Disney’s NEWSIES– This Show Strikes at The Heart
Reviewed by: James Murray
Disney’s musical Newsies is inspired by the real-life “New-York Newsboys Strike of 1899” which began when newspaper publishers raised the price of papers which the “newsies” (the boys who sold the papers on the streets) charging a dime more per hundred papers. Now in today’s money that does not seem like much but in 1899 a dime would pay for 2 meals. A David vs Goliath story Newsies is about what the working class people can accomplish when they band together against the greed of corporations (sound familiar?).
Originally the production began as a movie in 1992 which proved disastrous at the box office, however developed a big following by fans called “Fansies” which have kept it alive and led Disney and its creators to consider making it in to a stage musical. I admit that I had no desire in seeing Newsies because I was turned off by the name and thought this was a schmaltzy Disney musical about a bunch of dancing poor waifs like a bad Oliver! (this shows the importance of branding and marketing a show). It was only through a good friend of mine who wished to see this that I decided to go and review it. Well, I can say that I was wrong about all previous assumptions I had made. This show has heart and soul and tackles a timely subject; corporate greed and how the little guys, who feel powerless can band together to bring about change.
With America’s ever growing greed and the corporations having purchased our Congress through lobbyists 98% of the population have experienced what the newsies did when the price of their papers was raised with the collusion of the big 3 publishers; William Randolph Hearst, Joseph Pulitzer and other powerful publishers. So they decided to create their own Union and take a stand, led by newsboy Kid Blink (who becomes the central character of Jack Kelly in Newsies). In spite of taking a significant beating from the cops at the hands of the publishers, they stood their ground for 2 weeks until Pulitzer gave in to their demands and they reached a compromise by raising the price of papers by 5 cents and the newspaper companies agreeing to buy back newspapers that the newsies did not sell.
The creative team of Newsies crafted a huge hit which, in 2012 was nominated for 23 major theatrical awards (winning 2 Tonys, 2 Drama Desk awards and 3 Outer Critics awards) and this first-class, national touring production is one of the finest I have ever seen come through Chicago in years.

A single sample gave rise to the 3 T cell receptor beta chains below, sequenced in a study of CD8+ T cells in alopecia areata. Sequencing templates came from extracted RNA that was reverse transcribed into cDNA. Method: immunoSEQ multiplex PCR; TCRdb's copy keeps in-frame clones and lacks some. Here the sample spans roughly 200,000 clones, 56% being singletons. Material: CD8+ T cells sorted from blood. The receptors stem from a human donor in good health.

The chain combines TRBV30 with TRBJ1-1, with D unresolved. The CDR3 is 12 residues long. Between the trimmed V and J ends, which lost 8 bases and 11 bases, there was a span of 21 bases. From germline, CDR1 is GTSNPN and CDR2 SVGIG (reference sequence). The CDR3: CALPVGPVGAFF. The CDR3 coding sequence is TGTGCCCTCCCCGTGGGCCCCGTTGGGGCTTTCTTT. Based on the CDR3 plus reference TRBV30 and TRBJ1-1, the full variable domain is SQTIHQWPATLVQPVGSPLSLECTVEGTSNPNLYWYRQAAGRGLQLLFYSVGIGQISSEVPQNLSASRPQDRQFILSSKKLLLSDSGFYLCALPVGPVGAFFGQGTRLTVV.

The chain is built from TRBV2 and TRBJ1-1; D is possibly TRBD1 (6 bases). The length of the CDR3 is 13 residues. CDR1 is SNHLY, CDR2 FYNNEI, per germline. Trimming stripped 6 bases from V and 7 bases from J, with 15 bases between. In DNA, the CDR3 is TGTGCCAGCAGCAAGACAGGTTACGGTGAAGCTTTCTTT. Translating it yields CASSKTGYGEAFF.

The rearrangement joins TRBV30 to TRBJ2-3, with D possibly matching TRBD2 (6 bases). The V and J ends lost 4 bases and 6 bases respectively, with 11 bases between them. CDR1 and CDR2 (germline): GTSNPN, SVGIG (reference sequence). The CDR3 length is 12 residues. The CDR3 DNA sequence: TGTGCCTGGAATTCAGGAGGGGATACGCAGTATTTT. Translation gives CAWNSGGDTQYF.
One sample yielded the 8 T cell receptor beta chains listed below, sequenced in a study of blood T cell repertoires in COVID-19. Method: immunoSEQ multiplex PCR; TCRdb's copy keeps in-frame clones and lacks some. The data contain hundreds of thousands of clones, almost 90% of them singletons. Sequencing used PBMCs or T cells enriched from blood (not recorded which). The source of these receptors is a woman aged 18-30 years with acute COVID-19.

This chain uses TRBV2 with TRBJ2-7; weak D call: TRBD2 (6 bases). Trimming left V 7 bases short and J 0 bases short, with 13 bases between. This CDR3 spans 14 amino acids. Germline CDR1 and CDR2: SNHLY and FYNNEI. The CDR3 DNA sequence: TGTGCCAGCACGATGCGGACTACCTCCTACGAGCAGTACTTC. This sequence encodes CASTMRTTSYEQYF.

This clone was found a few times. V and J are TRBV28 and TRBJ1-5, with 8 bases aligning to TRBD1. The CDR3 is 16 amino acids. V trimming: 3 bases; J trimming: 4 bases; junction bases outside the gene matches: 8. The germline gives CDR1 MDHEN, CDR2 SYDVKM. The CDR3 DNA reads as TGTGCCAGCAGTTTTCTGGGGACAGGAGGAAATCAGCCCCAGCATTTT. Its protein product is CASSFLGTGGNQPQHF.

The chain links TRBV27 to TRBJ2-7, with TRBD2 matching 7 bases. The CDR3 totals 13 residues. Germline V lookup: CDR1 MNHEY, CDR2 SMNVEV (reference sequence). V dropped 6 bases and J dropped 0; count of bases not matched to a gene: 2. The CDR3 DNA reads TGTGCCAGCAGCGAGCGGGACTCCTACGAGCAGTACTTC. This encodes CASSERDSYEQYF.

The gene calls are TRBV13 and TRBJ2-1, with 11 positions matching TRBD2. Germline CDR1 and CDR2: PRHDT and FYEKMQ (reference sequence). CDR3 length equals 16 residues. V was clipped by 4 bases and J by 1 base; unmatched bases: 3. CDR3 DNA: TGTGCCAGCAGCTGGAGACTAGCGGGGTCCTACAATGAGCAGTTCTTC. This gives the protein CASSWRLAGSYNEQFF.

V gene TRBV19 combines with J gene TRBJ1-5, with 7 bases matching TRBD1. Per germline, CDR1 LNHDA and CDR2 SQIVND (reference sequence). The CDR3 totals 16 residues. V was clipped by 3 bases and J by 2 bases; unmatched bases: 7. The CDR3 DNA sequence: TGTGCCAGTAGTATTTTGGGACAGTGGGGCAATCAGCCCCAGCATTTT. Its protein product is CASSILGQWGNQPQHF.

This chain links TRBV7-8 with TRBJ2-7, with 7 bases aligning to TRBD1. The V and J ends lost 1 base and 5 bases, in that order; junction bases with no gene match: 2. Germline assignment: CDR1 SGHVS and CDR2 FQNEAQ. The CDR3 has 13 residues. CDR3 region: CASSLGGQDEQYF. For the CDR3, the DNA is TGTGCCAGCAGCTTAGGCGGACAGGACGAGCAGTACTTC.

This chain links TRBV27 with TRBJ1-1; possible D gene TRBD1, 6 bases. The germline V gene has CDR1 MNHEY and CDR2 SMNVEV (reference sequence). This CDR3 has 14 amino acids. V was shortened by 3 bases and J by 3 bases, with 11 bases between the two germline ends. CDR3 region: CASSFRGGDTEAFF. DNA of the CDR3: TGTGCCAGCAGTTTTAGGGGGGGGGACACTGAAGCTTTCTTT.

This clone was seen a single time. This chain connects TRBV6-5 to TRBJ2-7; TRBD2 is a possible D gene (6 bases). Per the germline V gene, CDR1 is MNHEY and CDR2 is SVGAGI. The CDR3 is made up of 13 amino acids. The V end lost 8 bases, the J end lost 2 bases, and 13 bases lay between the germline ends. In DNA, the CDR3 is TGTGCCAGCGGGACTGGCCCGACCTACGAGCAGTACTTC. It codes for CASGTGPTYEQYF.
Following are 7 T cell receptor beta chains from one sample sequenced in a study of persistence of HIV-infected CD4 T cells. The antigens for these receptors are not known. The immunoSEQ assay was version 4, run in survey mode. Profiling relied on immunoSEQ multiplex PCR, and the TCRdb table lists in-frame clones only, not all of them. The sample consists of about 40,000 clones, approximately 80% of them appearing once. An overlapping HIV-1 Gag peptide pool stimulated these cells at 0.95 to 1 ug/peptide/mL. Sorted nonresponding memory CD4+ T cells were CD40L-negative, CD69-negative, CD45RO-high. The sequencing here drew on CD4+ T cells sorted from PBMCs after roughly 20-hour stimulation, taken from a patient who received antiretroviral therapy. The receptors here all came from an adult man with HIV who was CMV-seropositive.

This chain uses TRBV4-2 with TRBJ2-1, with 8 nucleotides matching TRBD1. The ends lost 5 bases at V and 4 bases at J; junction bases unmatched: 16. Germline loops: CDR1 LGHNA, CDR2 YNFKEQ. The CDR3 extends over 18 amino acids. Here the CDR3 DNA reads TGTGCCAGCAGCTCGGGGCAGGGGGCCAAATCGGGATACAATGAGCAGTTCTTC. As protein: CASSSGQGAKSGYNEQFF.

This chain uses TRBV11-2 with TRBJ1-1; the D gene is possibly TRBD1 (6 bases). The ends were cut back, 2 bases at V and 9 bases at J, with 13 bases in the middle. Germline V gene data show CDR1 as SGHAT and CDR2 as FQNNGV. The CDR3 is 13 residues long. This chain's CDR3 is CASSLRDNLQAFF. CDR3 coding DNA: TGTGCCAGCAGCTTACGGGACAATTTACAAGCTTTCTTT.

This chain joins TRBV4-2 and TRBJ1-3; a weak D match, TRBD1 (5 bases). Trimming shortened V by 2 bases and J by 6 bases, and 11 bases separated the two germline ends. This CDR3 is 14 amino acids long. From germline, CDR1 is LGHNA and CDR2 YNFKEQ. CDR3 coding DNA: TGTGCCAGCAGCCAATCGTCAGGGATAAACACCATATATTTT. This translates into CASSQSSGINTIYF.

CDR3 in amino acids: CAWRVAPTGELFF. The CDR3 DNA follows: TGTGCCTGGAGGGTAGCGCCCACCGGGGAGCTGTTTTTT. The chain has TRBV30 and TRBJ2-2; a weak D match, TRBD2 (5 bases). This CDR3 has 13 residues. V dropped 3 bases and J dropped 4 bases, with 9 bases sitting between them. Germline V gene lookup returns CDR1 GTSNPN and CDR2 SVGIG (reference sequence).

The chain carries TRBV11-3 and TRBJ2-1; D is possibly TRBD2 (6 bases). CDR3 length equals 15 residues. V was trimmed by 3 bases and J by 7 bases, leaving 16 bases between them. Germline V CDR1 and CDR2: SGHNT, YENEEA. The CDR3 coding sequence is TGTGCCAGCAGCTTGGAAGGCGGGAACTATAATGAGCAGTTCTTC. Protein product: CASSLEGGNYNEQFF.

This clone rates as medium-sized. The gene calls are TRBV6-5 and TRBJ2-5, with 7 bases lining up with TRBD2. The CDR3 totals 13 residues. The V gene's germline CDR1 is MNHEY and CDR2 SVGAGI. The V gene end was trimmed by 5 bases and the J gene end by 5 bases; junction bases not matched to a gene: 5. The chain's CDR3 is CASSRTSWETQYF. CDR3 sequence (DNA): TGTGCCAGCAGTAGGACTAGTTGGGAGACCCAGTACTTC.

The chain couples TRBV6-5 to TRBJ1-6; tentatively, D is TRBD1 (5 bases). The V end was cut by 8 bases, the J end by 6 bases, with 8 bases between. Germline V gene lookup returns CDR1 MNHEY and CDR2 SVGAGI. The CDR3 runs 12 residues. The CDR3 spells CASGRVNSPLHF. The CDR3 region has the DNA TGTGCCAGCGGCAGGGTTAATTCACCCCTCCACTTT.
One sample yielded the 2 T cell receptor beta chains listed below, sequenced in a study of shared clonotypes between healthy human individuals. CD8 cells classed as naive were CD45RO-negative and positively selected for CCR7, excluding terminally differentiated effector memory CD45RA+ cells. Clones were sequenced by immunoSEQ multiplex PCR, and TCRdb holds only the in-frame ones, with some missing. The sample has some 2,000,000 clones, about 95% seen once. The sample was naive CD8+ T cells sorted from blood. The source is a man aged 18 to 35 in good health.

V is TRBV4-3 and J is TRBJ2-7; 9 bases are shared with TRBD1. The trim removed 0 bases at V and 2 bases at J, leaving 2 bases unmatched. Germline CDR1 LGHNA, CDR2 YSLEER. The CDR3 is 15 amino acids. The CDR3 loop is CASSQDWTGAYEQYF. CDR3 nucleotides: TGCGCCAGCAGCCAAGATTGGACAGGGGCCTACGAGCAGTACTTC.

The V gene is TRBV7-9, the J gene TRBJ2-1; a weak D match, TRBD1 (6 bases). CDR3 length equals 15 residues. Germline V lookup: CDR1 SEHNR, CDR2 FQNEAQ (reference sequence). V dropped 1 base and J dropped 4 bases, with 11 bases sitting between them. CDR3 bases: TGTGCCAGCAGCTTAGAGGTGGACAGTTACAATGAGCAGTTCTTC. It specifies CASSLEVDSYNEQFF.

Harvey Feirstein’s book has humor, heart and soul. Alan Menken’s gorgeous memorable score (reminiscent of a Richard Rogers score) is outstanding and Jack Feldman’s lyrics are strong (they added 6 new songs to the musical that were not in the movie).
However the heart of this production is an amazing ensemble cast, all magnificent dancers and singers who seem to defy gravity with the most glorious choreography (Tony Award winning) by Christopher Gattelli. There is not one weak link in the entire cast of thirty-eight. From the moment the show begins time flies and you are pulled into their story and care deeply about each and every one of them.
The two leads Dan DeLuca (Jack Kelly) and Stephanie Styles (Katherine Plumber) are not only spectacular in their own right but as a couple possess the chemistry that wins over your heart (the audience stood and cheered when Deluca came out for his bow).
Steve Blanchard’s Joseph Pulitzer rounds out the triangle with a strong performance and great voice and Vincent Crocilla (Les), the youngest member of the cast, has the audience laughing with his highly energetic and engaging performance.
The original Broadway set by designed by Tobin Ost for its immense size is remarkably nimble and constantly moving and provides the hard, urban landscape for the story (how refreshing to get the original set from Broadway and not a cheap, scaled down one).
The best compliment that I can give this great touring production is that it has a unified feel to it, from outstanding direction by Jeff Calhoun to the design and great orchestra.
But the thing I will always remember about this Newsies is a timely and universal story, told by a great cast with two great leads that touched my heart and provided me a bittersweet look at America’s once great strength when people were willing to compromise and work together toward a common goal.
People should run, not walk to see this rare Broadway in Chicago event and rethink they manner in which they relate to others and what can be accomplished if we stand up against the corporate bullies.
Newsies runs through January 4, 2015 at the Oriental Theatre. For more information visit BroadwayInChicago.com or TheatreinChicago.com/newises.